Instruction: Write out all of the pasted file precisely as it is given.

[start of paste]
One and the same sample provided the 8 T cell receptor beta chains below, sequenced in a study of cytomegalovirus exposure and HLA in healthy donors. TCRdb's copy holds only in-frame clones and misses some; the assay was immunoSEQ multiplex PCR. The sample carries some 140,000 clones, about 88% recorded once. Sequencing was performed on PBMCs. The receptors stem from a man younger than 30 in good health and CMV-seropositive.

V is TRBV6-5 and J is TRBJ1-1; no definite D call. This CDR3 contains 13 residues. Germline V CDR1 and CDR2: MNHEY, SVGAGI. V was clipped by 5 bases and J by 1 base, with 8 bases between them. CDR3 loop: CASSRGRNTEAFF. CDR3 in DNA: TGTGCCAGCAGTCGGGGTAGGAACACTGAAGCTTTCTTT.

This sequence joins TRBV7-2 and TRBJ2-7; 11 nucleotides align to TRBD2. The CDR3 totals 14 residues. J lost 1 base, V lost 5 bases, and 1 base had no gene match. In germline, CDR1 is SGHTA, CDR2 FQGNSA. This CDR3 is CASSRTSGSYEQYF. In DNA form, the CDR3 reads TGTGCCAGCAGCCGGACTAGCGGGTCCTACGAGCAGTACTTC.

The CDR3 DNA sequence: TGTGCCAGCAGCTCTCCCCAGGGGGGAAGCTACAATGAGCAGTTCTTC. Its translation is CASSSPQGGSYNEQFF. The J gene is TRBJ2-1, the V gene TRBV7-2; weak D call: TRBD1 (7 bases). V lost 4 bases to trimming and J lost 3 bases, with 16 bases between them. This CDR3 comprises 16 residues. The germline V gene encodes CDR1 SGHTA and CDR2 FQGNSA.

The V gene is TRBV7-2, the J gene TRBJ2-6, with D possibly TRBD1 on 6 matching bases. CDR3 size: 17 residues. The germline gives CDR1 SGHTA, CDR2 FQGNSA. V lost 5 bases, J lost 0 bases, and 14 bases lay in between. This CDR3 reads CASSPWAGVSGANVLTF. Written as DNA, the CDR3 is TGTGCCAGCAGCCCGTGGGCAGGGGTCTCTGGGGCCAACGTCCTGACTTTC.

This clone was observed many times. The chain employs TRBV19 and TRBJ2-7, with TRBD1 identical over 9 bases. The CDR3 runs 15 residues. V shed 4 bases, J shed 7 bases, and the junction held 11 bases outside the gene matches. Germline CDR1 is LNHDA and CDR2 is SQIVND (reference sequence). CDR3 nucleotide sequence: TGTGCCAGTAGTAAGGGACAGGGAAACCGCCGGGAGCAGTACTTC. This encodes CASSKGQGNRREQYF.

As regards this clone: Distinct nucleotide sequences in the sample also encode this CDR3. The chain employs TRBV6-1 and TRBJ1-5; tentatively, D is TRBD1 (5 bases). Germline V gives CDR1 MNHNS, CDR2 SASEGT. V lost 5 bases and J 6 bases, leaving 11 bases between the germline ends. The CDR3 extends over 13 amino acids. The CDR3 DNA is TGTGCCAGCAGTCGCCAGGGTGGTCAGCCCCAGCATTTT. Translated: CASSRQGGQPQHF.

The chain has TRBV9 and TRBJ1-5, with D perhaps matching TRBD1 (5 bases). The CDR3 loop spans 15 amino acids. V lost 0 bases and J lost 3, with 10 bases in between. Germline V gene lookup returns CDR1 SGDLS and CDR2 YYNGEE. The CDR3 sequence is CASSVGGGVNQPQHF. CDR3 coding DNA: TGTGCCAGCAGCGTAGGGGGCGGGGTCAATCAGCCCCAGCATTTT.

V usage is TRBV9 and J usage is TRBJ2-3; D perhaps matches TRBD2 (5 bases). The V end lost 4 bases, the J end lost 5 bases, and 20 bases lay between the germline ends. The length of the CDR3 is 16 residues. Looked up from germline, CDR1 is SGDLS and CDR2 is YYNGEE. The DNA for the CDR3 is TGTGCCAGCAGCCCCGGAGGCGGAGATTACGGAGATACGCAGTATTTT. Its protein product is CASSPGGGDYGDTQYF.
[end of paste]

One and the same sample provided the 8 T cell receptor beta chains below, sequenced in a study of cytomegalovirus exposure and HLA in healthy donors. TCRdb's copy holds only in-frame clones and misses some; the assay was immunoSEQ multiplex PCR. The sample carries some 140,000 clones, about 88% recorded once. Sequencing was performed on PBMCs. The receptors stem from a man younger than 30 in good health and CMV-seropositive.

V is TRBV6-5 and J is TRBJ1-1; no definite D call. This CDR3 contains 13 residues. Germline V CDR1 and CDR2: MNHEY, SVGAGI. V was clipped by 5 bases and J by 1 base, with 8 bases between them. CDR3 loop: CASSRGRNTEAFF. CDR3 in DNA: TGTGCCAGCAGTCGGGGTAGGAACACTGAAGCTTTCTTT.

This sequence joins TRBV7-2 and TRBJ2-7; 11 nucleotides align to TRBD2. The CDR3 totals 14 residues. J lost 1 base, V lost 5 bases, and 1 base had no gene match. In germline, CDR1 is SGHTA, CDR2 FQGNSA. This CDR3 is CASSRTSGSYEQYF. In DNA form, the CDR3 reads TGTGCCAGCAGCCGGACTAGCGGGTCCTACGAGCAGTACTTC.

The CDR3 DNA sequence: TGTGCCAGCAGCTCTCCCCAGGGGGGAAGCTACAATGAGCAGTTCTTC. Its translation is CASSSPQGGSYNEQFF. The J gene is TRBJ2-1, the V gene TRBV7-2; weak D call: TRBD1 (7 bases). V lost 4 bases to trimming and J lost 3 bases, with 16 bases between them. This CDR3 comprises 16 residues. The germline V gene encodes CDR1 SGHTA and CDR2 FQGNSA.

The V gene is TRBV7-2, the J gene TRBJ2-6, with D possibly TRBD1 on 6 matching bases. CDR3 size: 17 residues. The germline gives CDR1 SGHTA, CDR2 FQGNSA. V lost 5 bases, J lost 0 bases, and 14 bases lay in between. This CDR3 reads CASSPWAGVSGANVLTF. Written as DNA, the CDR3 is TGTGCCAGCAGCCCGTGGGCAGGGGTCTCTGGGGCCAACGTCCTGACTTTC.

This clone was observed many times. The chain employs TRBV19 and TRBJ2-7, with TRBD1 identical over 9 bases. The CDR3 runs 15 residues. V shed 4 bases, J shed 7 bases, and the junction held 11 bases outside the gene matches. Germline CDR1 is LNHDA and CDR2 is SQIVND (reference sequence). CDR3 nucleotide sequence: TGTGCCAGTAGTAAGGGACAGGGAAACCGCCGGGAGCAGTACTTC. This encodes CASSKGQGNRREQYF.

As regards this clone: Distinct nucleotide sequences in the sample also encode this CDR3. The chain employs TRBV6-1 and TRBJ1-5; tentatively, D is TRBD1 (5 bases). Germline V gives CDR1 MNHNS, CDR2 SASEGT. V lost 5 bases and J 6 bases, leaving 11 bases between the germline ends. The CDR3 extends over 13 amino acids. The CDR3 DNA is TGTGCCAGCAGTCGCCAGGGTGGTCAGCCCCAGCATTTT. Translated: CASSRQGGQPQHF.

The chain has TRBV9 and TRBJ1-5, with D perhaps matching TRBD1 (5 bases). The CDR3 loop spans 15 amino acids. V lost 0 bases and J lost 3, with 10 bases in between. Germline V gene lookup returns CDR1 SGDLS and CDR2 YYNGEE. The CDR3 sequence is CASSVGGGVNQPQHF. CDR3 coding DNA: TGTGCCAGCAGCGTAGGGGGCGGGGTCAATCAGCCCCAGCATTTT.

V usage is TRBV9 and J usage is TRBJ2-3; D perhaps matches TRBD2 (5 bases). The V end lost 4 bases, the J end lost 5 bases, and 20 bases lay between the germline ends. The length of the CDR3 is 16 residues. Looked up from germline, CDR1 is SGDLS and CDR2 is YYNGEE. The DNA for the CDR3 is TGTGCCAGCAGCCCCGGAGGCGGAGATTACGGAGATACGCAGTATTTT. Its protein product is CASSPGGGDYGDTQYF.